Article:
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This article from The Argus newspaper provides a report of an Eight Hours procession through the streets of Melbourne in 1887, during which at least 50 different trades were represented. It makes note of the increasing size and elaborateness of the trade society banners being displayed, and describes in detail four banners that were featured in the parade for the first time. These were the banners of the Masons, the Amalgamated Society of Carpenters and Joiners, the Bricklayersâ€™ Society and the United Society of Painters, Paperhangers, and Decorators. Union banners have a medieval predecessor in the banners displayed by guilds (an association of craftsmen in the same trade), whereby each guild had a banner to identify their trade. Some historians consider trade unions to be the successors of medieval guilds. The author of this article also points out that several of the trades made efforts to demonstrate their handicrafts during the procession, with the Tinsmiths in particular parading two knights outfitted in suits of armour.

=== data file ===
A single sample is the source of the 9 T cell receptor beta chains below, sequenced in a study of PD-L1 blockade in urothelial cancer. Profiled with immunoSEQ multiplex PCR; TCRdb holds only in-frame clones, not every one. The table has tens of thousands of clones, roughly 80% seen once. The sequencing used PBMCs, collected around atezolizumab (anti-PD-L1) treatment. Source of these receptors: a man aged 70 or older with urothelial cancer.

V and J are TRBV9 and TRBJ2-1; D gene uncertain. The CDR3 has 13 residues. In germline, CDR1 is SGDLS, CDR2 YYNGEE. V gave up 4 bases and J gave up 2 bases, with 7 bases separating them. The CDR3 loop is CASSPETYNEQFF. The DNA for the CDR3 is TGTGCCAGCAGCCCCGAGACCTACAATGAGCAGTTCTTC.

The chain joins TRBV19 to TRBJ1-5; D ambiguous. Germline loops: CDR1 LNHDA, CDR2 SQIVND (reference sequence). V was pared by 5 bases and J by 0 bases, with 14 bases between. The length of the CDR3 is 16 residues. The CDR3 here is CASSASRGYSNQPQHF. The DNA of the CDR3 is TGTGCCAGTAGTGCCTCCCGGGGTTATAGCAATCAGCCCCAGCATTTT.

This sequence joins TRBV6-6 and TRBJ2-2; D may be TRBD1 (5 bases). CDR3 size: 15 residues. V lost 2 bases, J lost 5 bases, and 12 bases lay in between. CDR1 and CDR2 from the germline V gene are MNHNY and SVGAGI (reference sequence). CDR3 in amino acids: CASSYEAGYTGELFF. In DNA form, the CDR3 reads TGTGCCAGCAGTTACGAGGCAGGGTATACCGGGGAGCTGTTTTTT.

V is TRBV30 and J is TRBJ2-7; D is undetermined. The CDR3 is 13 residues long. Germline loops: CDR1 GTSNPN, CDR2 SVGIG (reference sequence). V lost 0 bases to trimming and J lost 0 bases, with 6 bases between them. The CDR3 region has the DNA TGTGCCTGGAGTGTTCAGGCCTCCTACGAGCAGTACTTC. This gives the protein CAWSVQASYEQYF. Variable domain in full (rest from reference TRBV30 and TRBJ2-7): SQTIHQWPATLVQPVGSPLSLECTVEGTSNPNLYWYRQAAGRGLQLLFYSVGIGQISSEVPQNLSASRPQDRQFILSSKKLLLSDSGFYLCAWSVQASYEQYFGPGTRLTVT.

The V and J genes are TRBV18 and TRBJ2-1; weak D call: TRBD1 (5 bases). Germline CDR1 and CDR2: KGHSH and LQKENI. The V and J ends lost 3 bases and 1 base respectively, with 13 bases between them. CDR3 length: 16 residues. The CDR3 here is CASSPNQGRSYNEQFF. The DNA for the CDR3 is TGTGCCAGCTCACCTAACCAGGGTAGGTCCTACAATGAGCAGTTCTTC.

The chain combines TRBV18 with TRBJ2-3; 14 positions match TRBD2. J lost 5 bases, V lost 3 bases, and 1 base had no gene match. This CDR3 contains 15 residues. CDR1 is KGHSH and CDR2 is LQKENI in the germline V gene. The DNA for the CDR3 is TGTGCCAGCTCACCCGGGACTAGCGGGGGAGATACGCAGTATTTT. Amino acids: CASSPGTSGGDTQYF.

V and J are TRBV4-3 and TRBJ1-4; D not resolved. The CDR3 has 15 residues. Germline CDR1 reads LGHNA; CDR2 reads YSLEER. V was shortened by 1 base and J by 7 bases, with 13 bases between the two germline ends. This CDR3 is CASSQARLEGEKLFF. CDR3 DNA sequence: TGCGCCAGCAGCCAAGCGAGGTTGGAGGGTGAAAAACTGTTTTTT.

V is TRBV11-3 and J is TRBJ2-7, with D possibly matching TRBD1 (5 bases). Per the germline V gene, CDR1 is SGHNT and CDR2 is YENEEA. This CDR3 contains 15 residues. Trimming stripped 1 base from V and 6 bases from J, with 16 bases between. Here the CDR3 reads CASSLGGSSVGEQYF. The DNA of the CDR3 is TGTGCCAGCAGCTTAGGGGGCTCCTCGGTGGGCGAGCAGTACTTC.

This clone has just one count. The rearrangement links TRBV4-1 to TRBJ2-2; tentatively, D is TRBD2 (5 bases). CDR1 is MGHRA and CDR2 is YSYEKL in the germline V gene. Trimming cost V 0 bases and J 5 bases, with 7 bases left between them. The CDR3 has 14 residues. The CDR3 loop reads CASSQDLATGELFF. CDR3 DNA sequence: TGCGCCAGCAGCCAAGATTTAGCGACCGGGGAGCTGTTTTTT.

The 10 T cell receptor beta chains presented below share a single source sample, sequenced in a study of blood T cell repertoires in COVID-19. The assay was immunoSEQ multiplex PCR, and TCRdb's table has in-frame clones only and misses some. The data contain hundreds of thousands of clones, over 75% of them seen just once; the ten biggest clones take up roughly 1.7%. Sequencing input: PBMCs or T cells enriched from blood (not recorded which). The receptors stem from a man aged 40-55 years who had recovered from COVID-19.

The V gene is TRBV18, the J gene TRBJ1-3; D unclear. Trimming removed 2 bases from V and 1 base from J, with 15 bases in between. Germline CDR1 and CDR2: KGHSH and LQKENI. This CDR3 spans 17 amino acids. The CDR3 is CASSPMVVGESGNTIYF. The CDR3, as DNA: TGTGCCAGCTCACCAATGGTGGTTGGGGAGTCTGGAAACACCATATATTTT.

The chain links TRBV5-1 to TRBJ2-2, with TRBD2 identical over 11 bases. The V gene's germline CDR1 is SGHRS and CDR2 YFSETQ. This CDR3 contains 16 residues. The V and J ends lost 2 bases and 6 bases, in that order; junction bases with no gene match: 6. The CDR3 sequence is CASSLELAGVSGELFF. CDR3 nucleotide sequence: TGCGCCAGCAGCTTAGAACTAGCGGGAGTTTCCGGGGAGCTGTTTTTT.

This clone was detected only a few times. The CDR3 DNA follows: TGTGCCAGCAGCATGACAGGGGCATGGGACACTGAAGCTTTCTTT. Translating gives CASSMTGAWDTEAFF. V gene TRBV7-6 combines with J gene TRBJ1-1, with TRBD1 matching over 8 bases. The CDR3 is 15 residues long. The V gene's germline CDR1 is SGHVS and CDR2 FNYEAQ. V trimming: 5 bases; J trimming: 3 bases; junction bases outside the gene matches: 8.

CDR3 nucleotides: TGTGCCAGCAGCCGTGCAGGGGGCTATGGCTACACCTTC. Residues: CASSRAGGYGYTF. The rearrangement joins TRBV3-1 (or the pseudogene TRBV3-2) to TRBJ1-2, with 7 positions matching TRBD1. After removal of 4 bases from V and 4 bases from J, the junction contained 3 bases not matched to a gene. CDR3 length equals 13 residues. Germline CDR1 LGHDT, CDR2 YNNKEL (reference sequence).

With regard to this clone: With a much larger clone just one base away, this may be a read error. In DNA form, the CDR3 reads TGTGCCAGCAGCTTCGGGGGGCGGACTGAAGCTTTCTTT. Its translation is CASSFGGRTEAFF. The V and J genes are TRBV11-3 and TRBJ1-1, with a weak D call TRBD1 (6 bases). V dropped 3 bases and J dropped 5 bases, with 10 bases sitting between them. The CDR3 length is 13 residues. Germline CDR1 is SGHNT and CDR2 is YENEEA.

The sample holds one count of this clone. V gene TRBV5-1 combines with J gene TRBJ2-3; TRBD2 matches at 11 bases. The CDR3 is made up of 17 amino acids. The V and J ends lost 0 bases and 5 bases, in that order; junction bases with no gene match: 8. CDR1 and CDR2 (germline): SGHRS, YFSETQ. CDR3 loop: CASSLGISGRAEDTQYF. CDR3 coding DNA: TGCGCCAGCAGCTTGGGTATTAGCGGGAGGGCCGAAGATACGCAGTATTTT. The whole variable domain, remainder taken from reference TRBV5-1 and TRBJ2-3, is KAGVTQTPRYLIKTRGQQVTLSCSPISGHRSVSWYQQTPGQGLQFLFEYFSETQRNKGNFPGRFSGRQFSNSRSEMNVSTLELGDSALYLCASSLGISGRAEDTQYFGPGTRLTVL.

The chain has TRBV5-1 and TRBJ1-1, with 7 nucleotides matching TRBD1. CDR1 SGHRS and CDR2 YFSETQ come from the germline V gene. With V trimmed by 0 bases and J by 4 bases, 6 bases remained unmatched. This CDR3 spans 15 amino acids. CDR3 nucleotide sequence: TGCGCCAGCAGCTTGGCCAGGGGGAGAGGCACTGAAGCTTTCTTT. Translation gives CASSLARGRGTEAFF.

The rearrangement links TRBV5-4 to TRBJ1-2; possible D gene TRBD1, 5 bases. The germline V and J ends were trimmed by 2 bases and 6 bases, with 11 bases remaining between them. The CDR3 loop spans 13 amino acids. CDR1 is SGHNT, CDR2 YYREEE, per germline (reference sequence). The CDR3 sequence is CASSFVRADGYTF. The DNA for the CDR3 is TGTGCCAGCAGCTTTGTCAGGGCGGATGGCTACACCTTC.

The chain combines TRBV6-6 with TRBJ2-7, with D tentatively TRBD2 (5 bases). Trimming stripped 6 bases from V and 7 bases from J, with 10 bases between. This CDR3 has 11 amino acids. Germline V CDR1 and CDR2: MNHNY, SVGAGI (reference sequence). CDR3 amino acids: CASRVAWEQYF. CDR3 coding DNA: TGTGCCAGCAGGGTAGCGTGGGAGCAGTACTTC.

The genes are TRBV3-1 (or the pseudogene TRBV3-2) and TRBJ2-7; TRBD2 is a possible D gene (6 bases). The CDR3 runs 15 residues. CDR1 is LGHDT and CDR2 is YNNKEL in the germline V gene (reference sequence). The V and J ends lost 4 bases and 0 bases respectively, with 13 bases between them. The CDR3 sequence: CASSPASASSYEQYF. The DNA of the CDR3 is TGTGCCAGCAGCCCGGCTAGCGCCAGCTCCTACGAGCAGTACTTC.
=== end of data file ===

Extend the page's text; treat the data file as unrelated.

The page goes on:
National Library of Australia: http://nla.gov.au/nla.news-article7943706
22 April 1887
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